BTW, I’m still waiting for your answers to my questions on the previous thread of where does the Torah teach perfection in keeping the law is required, and what reward it is you think I’m expecting for following mitzvot. You made some very sweeping statements on that thread as well, again dismissing everyone who doesn’t toe your line as defective in comparison to you. Personally, I don’t find that very ‘loving’ for you to make accusations about my motives for keeping mitzvot and then take off like that.

    John T,
    So stop spending all your energy on the man in the mirror and go do something to make the world better. Then perhaps as you become too busy to stare at him all the time you’ll start to realize he’s not so bad looking afterall and that even if he’s not perfection personified, although he might well be, no one really cares because they appreciate that he’s a good guy who goes to the plate for his friends, neighbors, and those ‘others’ that are so easily dismissed by the mirror gazers. 😉

  12. “Legalism ends with either despair or pride, there is no in between.” (Brad)

    That’s an interesting statement because the one’s holding onto legalities in this scenario is the conservative couple and not the gay couple. Would you say the conservative couple has slipped into depair or pride on this issue?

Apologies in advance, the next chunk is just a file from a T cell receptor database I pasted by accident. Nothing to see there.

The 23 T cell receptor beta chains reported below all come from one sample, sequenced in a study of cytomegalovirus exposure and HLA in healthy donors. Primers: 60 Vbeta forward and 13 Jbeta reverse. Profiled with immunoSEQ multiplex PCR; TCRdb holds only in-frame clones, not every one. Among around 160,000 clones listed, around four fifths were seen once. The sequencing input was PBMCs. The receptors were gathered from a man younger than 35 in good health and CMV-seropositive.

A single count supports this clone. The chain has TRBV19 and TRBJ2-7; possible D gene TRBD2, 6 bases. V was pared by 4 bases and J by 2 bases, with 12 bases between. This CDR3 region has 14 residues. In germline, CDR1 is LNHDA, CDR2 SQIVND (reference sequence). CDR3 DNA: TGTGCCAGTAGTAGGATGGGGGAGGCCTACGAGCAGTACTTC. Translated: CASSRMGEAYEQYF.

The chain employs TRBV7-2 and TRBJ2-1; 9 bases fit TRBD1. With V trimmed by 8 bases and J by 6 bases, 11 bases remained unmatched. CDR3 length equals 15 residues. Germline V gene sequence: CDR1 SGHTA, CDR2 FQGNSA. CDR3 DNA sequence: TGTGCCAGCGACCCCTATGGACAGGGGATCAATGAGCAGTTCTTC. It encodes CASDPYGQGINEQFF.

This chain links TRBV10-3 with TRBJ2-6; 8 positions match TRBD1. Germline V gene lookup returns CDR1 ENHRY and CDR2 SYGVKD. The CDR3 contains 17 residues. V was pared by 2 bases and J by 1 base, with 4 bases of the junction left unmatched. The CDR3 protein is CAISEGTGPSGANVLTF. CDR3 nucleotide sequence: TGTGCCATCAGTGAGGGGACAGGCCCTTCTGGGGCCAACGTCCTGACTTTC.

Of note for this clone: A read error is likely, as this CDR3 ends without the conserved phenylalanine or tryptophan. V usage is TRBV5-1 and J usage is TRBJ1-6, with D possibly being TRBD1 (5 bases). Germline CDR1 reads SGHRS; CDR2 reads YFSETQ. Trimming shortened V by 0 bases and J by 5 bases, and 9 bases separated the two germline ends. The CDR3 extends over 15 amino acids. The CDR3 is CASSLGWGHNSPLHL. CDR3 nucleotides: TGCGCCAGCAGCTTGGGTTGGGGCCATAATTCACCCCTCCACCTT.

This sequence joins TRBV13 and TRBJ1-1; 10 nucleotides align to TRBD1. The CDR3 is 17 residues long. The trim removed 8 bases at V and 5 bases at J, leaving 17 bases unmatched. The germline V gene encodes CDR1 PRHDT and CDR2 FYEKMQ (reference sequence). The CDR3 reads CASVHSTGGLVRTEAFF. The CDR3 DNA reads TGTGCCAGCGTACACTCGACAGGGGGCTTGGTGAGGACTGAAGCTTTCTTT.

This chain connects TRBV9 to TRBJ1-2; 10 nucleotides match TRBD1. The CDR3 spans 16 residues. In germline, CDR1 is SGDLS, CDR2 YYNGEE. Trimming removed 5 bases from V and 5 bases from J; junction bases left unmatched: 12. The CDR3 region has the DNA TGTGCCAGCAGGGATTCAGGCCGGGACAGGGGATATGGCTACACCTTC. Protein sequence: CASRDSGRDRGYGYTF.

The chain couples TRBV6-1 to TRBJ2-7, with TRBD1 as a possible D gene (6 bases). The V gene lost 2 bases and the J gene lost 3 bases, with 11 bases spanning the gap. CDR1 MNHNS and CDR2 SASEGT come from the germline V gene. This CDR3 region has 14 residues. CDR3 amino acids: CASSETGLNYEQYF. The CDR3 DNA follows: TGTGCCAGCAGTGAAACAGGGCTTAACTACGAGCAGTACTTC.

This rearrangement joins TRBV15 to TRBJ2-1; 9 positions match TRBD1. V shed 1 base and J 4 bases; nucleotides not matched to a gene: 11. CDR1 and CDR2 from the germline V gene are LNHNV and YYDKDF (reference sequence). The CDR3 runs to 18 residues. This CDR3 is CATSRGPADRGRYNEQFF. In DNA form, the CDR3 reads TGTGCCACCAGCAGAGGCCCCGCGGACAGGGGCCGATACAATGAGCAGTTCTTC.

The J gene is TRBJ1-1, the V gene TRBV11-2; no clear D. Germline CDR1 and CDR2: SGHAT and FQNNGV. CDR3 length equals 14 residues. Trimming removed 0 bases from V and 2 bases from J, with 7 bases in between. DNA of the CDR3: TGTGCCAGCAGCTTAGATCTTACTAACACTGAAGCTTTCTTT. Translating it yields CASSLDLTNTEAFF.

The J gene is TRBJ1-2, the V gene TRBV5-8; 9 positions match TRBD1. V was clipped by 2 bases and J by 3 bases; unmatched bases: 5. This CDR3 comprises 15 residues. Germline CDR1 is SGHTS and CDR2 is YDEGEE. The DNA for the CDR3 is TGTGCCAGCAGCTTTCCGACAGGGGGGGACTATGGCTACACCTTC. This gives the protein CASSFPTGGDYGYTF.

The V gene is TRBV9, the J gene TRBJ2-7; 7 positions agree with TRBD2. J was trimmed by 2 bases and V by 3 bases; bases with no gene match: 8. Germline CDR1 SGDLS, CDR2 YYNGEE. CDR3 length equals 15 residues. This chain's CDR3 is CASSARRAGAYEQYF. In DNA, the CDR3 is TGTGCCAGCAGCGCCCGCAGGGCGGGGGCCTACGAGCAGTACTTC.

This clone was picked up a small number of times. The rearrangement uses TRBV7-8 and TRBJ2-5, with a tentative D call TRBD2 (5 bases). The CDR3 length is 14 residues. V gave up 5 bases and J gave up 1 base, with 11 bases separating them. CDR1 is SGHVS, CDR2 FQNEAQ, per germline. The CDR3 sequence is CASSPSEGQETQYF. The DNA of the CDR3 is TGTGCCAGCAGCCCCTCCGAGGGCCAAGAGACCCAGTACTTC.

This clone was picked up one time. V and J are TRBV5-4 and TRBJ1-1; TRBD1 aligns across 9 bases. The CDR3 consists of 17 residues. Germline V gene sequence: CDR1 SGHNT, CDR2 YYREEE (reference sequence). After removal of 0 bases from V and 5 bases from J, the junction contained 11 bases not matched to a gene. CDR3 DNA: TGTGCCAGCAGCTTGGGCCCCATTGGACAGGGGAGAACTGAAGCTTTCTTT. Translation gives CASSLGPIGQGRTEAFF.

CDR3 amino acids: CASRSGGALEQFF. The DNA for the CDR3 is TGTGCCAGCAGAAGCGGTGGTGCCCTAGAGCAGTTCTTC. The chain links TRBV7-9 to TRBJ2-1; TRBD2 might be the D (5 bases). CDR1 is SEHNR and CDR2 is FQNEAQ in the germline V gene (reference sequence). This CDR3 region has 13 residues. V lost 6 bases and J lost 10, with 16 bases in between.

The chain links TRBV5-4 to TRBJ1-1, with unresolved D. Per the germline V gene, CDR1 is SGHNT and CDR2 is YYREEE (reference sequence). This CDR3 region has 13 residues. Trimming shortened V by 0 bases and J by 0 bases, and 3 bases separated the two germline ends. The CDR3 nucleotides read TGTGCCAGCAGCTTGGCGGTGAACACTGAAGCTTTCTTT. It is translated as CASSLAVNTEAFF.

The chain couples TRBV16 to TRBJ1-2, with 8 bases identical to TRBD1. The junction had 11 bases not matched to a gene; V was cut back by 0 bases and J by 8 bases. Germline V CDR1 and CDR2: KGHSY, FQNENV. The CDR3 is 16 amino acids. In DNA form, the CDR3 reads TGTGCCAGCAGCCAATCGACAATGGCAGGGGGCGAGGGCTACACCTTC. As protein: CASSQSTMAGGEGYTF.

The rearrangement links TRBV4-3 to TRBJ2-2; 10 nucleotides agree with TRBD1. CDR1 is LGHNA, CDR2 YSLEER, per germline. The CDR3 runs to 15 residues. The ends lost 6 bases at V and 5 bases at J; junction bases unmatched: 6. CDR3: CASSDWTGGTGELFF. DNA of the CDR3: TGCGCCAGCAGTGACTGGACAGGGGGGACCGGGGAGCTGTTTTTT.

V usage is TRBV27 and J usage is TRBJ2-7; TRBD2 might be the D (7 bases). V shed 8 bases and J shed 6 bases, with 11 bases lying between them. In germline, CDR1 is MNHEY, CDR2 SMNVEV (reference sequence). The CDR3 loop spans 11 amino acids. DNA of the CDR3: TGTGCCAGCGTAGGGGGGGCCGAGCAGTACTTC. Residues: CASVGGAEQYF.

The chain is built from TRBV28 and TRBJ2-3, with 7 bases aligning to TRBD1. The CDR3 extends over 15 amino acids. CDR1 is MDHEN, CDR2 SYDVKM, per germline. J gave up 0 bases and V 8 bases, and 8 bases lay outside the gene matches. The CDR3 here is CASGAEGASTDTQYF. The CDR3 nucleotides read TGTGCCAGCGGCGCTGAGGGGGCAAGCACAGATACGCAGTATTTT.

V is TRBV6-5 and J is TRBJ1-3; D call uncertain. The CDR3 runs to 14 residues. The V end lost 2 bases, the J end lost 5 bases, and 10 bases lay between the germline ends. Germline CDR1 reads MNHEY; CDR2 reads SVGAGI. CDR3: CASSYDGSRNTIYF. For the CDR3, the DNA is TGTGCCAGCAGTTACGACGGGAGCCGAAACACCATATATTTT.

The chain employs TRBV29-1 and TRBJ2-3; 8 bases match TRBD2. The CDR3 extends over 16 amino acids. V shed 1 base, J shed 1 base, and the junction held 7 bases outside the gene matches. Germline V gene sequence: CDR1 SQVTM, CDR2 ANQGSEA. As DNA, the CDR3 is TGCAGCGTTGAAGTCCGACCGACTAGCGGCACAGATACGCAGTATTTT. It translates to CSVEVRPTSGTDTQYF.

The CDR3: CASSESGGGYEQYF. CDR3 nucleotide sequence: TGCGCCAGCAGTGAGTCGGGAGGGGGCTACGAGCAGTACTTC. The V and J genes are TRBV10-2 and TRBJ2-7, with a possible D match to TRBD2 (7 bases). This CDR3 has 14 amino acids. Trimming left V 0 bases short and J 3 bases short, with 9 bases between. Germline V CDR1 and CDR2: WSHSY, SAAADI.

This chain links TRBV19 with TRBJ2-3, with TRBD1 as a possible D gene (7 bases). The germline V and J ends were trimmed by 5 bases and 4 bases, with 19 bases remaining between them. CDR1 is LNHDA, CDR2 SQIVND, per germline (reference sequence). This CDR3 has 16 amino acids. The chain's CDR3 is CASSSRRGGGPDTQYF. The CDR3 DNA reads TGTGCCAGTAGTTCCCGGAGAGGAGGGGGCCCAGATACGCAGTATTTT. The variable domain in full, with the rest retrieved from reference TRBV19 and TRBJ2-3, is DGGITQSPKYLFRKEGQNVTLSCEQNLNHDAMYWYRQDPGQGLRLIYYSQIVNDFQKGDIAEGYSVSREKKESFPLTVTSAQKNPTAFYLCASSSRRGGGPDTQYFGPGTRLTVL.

I am not sure this has much to do anything with grace – my opinion – but with spotlighting what is the ‘sin of the day’ in our society. Something I am not even sure is a sin per se. I will re-ittirate my point of this blog with an example.

    If I know someone that is cheating on his wife (ie: adultery) then I can see the obvious sinful behavior associated and conseqences of the actions (people hurt and a family possibly ruined). I can easily call that a ‘sinful behavior’ because I can see how it it ruins relationship and destroys humanity. So, I go about my best efforts to support my friend and the couple to see them deal with the problem effectively…hopefully there is room for forgiveness and repentance in the whole ordeal.

    I cannot say that same thing for someone that tells me they are gay. I do not see an action associated with being gay that makes it ‘sinful behavior’ by any means or measure.

    That’s where the legality of this all comes in – the conservative side wants to hold to this being a sin – without any good explanation. This is coupled with the fact they will withold marriage from a gay couple also (as part of the dynamic). I ask simply, where is the sin of this sinful behavior? Am I to judge something without any evidence and go with basic hearsay to tow some Christian line?

    I applaude the conservative person for shelving his personal beliefs to love the gay couple – I thought that admirable. I notice when he was confronted with living and talking gay people – his beliefs that were untested were shaken to the core. And they should of been – since the greatest teachings we have involve equality and love (even would say those sum up all a Christian is required to do).

    Plus it is hypocritical to take the stand of pointing out ‘their sin’ while knowing you yourself are also a ‘sinner’…that’s the proverbial kettle calling the pot black. I, however, am not sure that is even a logical stance to take – cause what gives us the right to speak into anyone’s life if this is the case?

    Maybe I am wrong – maybe the path is we are sinners and this gives us the right to call other’s out on their sins?

  13. “I think maybe people need to just be more loving and supportive of each other, rather than finding out what their so called “Sins” are” (John)